California’s Delta Stewardship Council Gets Down to Business

Today California’s Delta Stewardship Council begins its deliberations on a Delta Plan that promises to be a big part of the answer to one of that state’s most pressing environmental questions: can California’s Delta be saved?

Creation of the Delta Stewardship Council was a key element of landmark 2009 California legislation designed to address the myriad ecological, water supply, economic and public safety crises facing the Delta.  A new state agency with broad powers to chart future Delta policy, the Council’s first and most important mandate is adoption of a comprehensive “Delta Plan” by January 1, 2012, to which decisions by other state and local regulatory and planning agencies must then conform.

The Council’s staff released a first draft of the Delta Plan last week, and the Council will begin deliberations on that draft in public hearings scheduled over the next two days.  (The draft Delta Plan can be accessed here: ) This is just the first cut at a document that will go through numerous drafts over the next 10 months, be subject to a detailed environmental analysis, and likely generate thousands of comments from interested stakeholders and private citizens.

Nevertheless, the staff draft the Council will be scrutinizing this week contains some noteworthy, provocative and bound-to-be-controversial findings. Among them:

  • “California’s total water supply is oversubscribed.  California regularly uses more water annually than is provided by nature.”
  • “California’s water supply is increasingly volatile.”
  • “Even with substantial ecosystem restoration efforts, some [Delta] native species may not survive.”
  • “There is no comprehensive state or regional emergency response plan for the Delta.”
  • “Surface and groundwater supplies will only be reliable on a long-term basis if groundwater overdraft is eliminated.”
  • “[Water] conveyance must be changed and re-operated to improve water supply reliability.”
  • “Land use decisions must discourage development in floodprone areas.”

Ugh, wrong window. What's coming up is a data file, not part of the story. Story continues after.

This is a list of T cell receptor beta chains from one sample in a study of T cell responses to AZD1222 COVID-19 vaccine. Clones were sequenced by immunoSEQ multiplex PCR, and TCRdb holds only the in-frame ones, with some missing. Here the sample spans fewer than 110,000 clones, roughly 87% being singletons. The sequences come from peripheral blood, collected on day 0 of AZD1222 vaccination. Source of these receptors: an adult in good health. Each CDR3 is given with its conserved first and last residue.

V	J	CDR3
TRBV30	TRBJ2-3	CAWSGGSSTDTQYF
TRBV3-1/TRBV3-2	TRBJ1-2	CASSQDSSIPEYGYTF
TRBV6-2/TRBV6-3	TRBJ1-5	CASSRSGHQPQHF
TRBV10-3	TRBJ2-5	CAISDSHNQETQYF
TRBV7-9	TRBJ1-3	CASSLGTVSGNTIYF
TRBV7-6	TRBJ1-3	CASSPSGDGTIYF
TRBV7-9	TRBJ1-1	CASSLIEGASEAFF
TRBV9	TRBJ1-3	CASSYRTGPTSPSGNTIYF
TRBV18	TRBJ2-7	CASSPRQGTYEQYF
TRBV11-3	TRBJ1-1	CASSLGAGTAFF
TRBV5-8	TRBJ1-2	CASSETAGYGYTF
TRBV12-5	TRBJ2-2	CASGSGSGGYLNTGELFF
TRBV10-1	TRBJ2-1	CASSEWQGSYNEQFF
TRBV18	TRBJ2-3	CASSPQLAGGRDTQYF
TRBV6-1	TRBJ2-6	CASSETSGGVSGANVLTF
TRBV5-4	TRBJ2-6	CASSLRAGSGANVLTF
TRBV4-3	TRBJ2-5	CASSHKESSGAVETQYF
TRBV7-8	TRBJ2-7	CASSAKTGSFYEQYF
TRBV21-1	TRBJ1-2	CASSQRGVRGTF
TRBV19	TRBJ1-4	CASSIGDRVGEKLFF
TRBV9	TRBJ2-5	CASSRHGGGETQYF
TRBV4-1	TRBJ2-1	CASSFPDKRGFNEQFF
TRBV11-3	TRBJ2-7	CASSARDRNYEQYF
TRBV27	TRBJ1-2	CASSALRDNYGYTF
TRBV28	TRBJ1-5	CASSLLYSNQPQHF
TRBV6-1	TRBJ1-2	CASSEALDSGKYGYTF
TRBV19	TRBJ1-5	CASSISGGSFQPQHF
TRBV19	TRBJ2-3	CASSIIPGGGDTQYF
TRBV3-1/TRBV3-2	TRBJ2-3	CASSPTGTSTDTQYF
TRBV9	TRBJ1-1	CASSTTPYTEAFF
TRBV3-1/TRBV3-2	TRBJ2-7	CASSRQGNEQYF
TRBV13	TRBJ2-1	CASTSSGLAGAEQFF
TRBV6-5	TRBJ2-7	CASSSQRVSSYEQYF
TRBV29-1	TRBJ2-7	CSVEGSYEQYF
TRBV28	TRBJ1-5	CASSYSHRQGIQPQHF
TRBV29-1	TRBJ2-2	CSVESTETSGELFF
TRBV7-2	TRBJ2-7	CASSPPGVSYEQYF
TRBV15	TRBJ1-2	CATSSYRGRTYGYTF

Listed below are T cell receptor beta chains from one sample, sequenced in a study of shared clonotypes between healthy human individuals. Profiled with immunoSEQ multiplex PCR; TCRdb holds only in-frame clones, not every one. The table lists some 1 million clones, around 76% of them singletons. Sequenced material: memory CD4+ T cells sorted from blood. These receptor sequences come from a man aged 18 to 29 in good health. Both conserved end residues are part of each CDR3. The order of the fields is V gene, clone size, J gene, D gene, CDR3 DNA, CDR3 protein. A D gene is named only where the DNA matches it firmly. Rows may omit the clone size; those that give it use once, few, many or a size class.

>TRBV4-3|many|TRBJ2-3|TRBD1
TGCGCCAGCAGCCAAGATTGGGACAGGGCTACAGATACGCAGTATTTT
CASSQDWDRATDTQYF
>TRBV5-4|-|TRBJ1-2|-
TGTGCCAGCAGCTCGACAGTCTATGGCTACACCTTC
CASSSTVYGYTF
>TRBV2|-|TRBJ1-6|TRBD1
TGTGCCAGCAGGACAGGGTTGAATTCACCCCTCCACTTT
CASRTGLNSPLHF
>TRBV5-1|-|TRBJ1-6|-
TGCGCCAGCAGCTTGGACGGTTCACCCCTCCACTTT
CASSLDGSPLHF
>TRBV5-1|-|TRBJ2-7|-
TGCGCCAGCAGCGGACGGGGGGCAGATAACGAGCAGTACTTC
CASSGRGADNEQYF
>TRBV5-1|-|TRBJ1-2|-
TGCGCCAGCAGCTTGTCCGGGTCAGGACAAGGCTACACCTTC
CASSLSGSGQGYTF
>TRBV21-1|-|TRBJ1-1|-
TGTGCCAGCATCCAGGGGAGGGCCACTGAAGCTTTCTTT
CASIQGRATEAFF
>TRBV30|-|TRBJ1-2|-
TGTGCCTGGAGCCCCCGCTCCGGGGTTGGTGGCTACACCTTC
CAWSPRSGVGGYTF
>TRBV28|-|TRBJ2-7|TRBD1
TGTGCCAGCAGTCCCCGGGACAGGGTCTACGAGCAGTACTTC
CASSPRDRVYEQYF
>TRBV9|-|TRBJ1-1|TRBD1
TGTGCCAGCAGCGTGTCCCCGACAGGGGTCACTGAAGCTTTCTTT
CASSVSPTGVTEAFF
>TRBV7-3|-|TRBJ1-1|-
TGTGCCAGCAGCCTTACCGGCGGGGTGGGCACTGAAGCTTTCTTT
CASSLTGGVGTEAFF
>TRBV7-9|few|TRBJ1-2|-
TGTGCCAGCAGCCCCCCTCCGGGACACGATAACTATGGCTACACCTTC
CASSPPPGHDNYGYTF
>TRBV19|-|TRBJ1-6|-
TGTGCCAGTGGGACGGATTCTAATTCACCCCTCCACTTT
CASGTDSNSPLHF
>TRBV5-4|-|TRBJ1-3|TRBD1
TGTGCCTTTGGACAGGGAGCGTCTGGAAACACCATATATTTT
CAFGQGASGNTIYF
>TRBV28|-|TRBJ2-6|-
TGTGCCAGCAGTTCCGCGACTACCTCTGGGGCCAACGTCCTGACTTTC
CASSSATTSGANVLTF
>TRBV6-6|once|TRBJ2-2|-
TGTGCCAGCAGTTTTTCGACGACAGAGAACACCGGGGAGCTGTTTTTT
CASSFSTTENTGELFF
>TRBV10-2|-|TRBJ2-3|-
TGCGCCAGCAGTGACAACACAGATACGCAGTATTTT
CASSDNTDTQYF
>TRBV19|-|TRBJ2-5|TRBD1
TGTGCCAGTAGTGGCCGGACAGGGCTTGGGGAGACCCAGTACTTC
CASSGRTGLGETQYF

The Delta Stewardship Council is also likely to raise some political hackles because its staff’s draft Delta Plan construes the Council’s legal jurisdiction broadly.  Rather than simply limit the Plan’s scope to the geographic confines of the Delta itself, the draft includes within its proposed purview “areas within the Delta watershed [fully half of California’s land area], other areas that contribute water to the Delta watershed through imports…and areas outside of the Delta watershed that use water from the watershed.”  The Council’s staff is casting a broad jurisdictional net indeed–but one that this commentator believes is both legally supportable and fully justified as a matter of public policy.

Conspicuously absent from the initial staff draft of the Delta Plan are any details on the single most contentious issue confronting the Council: whether to authorize a so-called “Peripheral Canal” ( or tunnel) to transport water from the Sacramento River around the Delta to thirsty farmlands and communities in Central and Southern California.   (Currently, both the federal Central Valley Project and California’s State Water Project divert massive amounts of water from the south end of the Delta, a longstanding water conveyance system that has done major damage to the Delta ecosystem.)

Hopefully, later drafts of the Council’s Delta Plan will address that key issue head-on.  And then the Delta Stewardship Council’s controversial Delta Plan will become more controversial still.

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About Richard

Richard Frank is Professor of Environmental Practice and Director of the U. C. Davis School of Law’s California Environmental Law & Policy Center. From 2006-2010, …

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